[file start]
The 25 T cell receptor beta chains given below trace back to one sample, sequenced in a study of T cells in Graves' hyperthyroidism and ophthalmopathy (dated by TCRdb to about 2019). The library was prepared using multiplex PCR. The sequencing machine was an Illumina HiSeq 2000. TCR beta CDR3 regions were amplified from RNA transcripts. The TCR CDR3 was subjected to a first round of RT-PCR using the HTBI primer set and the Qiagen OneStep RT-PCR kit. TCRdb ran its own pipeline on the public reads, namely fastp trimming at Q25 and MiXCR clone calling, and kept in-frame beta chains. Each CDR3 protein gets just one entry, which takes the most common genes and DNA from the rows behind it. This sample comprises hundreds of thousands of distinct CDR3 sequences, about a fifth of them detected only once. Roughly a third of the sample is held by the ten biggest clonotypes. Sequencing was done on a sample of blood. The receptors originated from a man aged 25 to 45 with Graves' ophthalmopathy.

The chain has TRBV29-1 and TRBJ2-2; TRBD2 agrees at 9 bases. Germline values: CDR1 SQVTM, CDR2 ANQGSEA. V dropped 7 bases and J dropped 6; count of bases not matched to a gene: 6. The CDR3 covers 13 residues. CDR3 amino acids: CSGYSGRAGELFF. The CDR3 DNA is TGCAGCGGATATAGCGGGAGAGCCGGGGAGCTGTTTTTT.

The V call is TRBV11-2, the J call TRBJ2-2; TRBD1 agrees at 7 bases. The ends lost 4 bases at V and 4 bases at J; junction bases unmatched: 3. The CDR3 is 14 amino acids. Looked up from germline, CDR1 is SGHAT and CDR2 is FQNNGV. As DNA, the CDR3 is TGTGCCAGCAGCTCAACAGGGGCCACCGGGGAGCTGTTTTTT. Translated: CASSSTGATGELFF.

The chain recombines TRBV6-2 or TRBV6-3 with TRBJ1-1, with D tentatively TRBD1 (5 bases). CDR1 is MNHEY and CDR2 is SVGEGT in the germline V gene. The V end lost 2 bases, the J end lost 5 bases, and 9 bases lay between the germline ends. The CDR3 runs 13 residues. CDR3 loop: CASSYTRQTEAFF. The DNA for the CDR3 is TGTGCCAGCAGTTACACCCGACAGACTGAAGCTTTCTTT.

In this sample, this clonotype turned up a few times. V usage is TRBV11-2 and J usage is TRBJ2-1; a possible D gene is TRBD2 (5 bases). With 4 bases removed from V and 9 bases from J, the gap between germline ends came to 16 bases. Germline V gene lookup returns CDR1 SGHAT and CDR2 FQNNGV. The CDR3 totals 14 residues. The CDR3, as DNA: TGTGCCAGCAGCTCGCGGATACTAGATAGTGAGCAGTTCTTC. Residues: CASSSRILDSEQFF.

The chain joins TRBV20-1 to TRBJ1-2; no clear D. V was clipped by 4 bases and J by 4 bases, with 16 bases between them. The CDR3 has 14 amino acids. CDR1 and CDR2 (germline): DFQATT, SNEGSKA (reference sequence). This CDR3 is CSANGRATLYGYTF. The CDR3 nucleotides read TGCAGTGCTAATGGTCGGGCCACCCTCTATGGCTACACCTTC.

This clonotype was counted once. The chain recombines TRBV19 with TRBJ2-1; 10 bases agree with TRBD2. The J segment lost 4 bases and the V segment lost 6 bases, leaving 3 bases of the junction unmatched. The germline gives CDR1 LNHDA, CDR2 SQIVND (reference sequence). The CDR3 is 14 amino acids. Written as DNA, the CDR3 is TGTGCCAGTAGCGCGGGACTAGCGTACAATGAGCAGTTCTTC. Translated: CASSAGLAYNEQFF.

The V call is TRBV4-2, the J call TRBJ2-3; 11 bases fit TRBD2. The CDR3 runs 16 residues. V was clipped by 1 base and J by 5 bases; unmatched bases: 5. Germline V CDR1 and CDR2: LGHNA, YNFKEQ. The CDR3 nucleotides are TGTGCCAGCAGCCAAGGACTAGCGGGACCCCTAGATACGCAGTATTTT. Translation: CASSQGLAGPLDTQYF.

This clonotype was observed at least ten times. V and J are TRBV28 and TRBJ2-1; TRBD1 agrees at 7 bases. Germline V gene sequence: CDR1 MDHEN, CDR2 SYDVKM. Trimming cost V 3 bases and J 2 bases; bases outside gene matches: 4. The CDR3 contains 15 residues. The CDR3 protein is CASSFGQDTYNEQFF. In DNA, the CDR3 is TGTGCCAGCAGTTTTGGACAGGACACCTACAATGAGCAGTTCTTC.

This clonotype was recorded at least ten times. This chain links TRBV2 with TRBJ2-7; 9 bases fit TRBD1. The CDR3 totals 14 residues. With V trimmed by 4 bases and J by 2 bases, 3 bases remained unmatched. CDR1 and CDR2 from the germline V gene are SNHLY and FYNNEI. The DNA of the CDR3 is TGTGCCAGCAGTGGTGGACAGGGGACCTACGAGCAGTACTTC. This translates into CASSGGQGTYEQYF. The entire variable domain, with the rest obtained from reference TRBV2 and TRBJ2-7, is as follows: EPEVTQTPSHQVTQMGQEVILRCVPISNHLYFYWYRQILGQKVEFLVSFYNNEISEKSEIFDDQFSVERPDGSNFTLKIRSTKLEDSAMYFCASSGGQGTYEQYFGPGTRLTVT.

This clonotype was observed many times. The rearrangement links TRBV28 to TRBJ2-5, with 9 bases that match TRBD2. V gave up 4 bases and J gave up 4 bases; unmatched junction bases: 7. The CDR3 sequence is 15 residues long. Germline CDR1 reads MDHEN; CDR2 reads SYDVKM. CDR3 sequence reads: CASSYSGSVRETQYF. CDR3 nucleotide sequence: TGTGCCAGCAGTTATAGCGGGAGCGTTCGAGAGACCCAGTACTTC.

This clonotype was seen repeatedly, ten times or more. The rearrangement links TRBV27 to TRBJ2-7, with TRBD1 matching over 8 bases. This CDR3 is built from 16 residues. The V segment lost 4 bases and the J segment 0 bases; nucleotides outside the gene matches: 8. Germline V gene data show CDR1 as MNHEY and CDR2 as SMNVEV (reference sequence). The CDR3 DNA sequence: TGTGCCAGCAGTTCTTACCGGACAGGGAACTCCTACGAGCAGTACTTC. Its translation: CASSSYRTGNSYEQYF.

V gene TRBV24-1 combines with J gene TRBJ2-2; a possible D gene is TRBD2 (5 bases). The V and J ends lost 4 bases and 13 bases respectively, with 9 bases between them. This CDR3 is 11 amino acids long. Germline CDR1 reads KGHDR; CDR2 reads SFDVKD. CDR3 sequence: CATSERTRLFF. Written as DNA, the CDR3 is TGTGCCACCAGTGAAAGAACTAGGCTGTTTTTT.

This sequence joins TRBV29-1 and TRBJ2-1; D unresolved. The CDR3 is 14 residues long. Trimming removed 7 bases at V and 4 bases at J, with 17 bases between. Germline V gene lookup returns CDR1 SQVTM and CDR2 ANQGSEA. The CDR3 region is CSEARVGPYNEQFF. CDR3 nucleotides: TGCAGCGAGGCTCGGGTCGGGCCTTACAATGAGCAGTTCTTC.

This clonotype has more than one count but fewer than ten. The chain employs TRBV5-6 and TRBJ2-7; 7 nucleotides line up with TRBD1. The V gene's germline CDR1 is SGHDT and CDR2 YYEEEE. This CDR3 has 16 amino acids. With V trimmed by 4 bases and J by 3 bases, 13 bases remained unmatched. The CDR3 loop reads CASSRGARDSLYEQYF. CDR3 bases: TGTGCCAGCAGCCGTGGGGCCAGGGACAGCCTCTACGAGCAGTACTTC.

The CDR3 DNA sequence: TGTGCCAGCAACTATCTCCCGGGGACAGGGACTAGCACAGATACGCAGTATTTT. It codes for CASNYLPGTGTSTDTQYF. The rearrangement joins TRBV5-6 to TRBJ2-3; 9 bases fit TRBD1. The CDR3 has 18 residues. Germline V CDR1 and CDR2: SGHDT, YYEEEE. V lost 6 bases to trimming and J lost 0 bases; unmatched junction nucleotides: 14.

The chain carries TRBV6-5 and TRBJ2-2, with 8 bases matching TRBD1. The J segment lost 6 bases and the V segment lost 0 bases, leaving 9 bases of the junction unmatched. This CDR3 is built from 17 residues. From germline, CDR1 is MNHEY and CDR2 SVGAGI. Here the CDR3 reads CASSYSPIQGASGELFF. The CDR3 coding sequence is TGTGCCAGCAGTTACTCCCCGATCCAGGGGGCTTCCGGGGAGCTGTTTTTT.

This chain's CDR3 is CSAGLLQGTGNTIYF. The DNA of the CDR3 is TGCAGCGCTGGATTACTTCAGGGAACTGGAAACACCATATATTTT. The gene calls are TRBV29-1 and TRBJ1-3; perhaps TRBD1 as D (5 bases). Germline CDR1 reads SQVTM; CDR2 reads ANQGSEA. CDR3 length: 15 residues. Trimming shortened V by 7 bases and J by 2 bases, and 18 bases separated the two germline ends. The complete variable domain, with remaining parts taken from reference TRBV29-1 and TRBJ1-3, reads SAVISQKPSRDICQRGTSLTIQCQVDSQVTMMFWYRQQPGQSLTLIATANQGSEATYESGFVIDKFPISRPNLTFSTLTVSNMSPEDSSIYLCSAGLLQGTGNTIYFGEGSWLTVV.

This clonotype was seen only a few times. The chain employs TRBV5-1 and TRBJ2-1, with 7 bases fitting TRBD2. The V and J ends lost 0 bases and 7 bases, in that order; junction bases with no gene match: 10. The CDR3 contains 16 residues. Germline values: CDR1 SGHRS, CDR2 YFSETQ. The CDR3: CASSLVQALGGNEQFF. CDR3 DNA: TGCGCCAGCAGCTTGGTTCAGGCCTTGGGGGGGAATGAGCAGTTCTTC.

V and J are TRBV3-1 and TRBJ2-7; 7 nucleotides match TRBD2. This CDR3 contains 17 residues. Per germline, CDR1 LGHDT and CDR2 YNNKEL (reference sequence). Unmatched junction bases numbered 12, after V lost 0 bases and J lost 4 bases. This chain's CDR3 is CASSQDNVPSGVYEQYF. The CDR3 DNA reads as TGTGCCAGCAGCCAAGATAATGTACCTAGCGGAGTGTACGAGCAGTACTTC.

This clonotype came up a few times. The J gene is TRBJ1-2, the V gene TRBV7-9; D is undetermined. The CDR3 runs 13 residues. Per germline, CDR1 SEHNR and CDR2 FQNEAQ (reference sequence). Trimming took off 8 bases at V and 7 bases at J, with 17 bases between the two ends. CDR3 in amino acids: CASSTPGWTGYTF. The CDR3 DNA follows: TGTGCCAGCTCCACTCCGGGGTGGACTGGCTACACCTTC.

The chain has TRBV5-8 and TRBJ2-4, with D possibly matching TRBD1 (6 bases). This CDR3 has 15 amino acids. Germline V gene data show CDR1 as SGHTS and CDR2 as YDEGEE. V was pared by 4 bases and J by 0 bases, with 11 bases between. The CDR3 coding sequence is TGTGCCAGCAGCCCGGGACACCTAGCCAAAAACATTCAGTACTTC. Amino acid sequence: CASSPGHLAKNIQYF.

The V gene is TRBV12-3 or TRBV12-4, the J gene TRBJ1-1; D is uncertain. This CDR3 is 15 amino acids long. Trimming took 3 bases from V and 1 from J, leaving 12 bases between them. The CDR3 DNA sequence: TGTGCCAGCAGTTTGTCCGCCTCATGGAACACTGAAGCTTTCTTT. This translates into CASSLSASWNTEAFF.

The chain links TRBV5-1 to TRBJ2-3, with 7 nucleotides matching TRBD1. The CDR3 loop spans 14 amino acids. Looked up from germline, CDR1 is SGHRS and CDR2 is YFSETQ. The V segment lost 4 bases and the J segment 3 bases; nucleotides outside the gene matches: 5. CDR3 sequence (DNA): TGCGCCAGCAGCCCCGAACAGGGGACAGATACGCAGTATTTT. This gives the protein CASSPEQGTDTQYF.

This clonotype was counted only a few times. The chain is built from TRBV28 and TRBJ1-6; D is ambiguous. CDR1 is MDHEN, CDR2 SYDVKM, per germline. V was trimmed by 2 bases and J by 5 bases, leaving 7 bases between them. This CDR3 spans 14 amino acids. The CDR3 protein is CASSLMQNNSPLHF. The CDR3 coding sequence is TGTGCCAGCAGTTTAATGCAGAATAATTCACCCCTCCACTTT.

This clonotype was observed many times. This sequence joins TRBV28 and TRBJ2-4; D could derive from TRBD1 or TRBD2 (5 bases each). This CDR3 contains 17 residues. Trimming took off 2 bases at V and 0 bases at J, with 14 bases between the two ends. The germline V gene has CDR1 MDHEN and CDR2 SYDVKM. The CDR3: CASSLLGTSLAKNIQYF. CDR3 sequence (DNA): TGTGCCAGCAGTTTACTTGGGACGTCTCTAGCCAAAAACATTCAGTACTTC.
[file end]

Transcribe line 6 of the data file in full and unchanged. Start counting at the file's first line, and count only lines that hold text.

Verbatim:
The chain joins TRBV20-1 to TRBJ1-2; no clear D. V was clipped by 4 bases and J by 4 bases, with 16 bases between them. The CDR3 has 14 amino acids. CDR1 and CDR2 (germline): DFQATT, SNEGSKA (reference sequence). This CDR3 is CSANGRATLYGYTF. The CDR3 nucleotides read TGCAGTGCTAATGGTCGGGCCACCCTCTATGGCTACACCTTC.